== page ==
He laid his head on my thighs and just started sobbing, and so did I.

“You are free,” I kept telling him. —as written to Mary Hui

Lebanon: “All of them means all of them”

Sandra Geahchan, 28, trainee lawyer

Responding to a call for volunteers to close down the “Ring” Bridge for the first time, I arrived there on a Saturday morning in late October. Standing on the side of the express road separating East and West Beirut, I contemplated the risk, as well as the symbolism of what we were about to do.

Sandra Geahchan
Sandra Geahchan.
Image: Laure-Maïssa Fargelat/Courtesy Sandra Geahchan

The “Ring” was the arena of intense infighting through the whole of the 1975-1990 civil war as it sat on the demarcation line that separated the two warring sides of the city. For the previous generation, memories of the bridge in rubble and emptied out of its cars is a traumatic and ghastly one.

The middle-aged man next to me warned us “don’t go in there, bannout (girlie), in a few minutes these guys will be cleaned out.”

As I sat down on the hot asphalt, a hand slipped under my arm and held me tight. A woman smiled at me and then continued chanting. We slid closer to the front as the officers tightened their ranks around us. Someone threw roses; I caught one, as water bottles were passed around. I could tell we’d be there a while.

Another woman stood in the middle waving a giant Lebanese flag, energizing the small but growing group with her inexhaustible fervor. She is but one of many women who have acted as a buffer between security forces and protesters since the unrest began in mid-October. Chants grew louder and louder, as years of outrage morphed into a collective release. We screamed like none of us have screamed before.

Once a space of cleavage, the Ring has become a point of unity as protesters flow in from the diverse neighbourhoods it connects to. At a site where our fathers might have fought, this new generation of Lebanese has come together to demand a better future, an end to corruption, and to challenge a system that thrives on division. In a cathartic moment, a memory became strength as we reclaimed another landmark of our history. —as written to Adam Rasmi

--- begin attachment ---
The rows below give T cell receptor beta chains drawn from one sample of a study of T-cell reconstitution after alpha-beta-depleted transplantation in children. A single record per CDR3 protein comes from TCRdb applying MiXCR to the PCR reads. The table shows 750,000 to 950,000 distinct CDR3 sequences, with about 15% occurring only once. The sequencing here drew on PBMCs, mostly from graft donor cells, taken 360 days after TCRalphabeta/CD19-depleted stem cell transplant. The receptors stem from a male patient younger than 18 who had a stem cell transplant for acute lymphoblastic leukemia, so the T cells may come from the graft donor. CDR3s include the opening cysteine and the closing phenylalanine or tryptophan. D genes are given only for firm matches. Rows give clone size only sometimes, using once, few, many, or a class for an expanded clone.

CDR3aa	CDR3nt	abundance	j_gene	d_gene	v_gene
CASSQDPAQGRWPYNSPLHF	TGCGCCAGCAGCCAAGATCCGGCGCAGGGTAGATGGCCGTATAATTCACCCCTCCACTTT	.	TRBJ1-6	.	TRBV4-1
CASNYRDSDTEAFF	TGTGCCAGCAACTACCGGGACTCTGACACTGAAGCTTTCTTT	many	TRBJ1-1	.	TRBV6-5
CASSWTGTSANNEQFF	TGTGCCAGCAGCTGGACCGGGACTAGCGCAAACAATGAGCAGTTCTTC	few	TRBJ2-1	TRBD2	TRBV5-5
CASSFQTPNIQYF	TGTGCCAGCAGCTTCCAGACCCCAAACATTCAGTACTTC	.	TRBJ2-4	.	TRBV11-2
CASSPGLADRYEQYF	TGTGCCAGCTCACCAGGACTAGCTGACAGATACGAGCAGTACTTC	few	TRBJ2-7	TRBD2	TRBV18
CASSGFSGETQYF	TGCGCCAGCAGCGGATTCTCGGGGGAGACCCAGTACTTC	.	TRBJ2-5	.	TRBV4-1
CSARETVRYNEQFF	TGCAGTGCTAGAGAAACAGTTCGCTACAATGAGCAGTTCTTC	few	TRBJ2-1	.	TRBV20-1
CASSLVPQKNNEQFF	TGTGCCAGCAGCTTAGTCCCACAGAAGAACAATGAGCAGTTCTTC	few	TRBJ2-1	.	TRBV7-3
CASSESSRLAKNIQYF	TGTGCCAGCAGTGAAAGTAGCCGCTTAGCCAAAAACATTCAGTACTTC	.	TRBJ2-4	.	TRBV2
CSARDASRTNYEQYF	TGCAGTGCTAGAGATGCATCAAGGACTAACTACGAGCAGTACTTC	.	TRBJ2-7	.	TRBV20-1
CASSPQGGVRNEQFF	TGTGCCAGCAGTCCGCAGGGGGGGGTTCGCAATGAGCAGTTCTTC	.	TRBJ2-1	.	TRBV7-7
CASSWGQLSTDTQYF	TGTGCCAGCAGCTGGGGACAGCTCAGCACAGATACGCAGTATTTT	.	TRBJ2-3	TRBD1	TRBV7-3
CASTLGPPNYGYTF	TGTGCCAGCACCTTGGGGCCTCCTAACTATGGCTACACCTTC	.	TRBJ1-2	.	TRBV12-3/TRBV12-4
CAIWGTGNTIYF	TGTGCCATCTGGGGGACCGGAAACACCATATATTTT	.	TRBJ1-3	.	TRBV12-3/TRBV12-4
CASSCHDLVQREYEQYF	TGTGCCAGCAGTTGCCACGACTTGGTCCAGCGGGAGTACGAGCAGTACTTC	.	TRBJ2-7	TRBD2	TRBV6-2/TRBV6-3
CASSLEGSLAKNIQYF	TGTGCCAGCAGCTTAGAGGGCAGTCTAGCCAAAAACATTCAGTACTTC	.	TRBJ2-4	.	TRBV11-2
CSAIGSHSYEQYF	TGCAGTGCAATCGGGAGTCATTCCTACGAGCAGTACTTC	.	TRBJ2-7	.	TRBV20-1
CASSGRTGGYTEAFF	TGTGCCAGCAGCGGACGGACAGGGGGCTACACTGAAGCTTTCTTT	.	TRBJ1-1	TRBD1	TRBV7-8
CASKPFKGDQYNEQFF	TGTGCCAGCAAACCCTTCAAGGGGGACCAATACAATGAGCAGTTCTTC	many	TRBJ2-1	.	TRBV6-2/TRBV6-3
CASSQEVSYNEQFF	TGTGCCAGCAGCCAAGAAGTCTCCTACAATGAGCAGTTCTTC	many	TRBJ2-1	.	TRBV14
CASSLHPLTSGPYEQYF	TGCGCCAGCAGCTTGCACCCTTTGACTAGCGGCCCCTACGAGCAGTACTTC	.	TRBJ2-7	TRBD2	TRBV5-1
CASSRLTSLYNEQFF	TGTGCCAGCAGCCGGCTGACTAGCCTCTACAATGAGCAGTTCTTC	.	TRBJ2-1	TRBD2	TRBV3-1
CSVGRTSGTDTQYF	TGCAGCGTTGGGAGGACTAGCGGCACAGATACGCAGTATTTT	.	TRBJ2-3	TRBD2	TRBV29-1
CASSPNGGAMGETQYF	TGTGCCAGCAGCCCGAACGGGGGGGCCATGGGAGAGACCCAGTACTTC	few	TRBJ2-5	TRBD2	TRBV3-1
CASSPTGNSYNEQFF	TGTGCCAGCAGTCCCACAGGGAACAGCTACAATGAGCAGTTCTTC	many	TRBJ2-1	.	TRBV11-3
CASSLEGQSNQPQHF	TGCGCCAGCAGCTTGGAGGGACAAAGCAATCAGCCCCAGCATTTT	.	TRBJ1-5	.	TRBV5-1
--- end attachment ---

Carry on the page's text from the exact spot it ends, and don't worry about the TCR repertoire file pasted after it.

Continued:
London: “Business as usual is death”

Farhana Yamin, an environmental lawyer and Extinction Rebellion activist, poses for a photograph in front of HM Treasury in Westminster during the Extinction Rebellion protest in London, Britain April 25, 2019.
Farhana Yamin.
Image: Reuters/Peter Nicholls

Farhana Yamin, 54, environment lawyer

On April 16, Farhana Yamin removed the top from a bottle of superglue and tried to glue herself to the entrance of the London headquarters of the oil giant Royal Dutch Shell. The police were distracted by other protesters who were being arrested at Shell for their “Stop Ecocide” demonstration. Yamin wanted to continue their action, so she ran for it and shouted “I’m glued to the floor!”

Her husband Michael Yule and their son Rafi watched Yamin break the law. She would soon be arrested, along with more than 1,000 other protesters around London. “She’s a lawyer,” Yule told reporters. “She believes in the rule of law. But nonviolent, civil disobedience at some point becomes necessary.”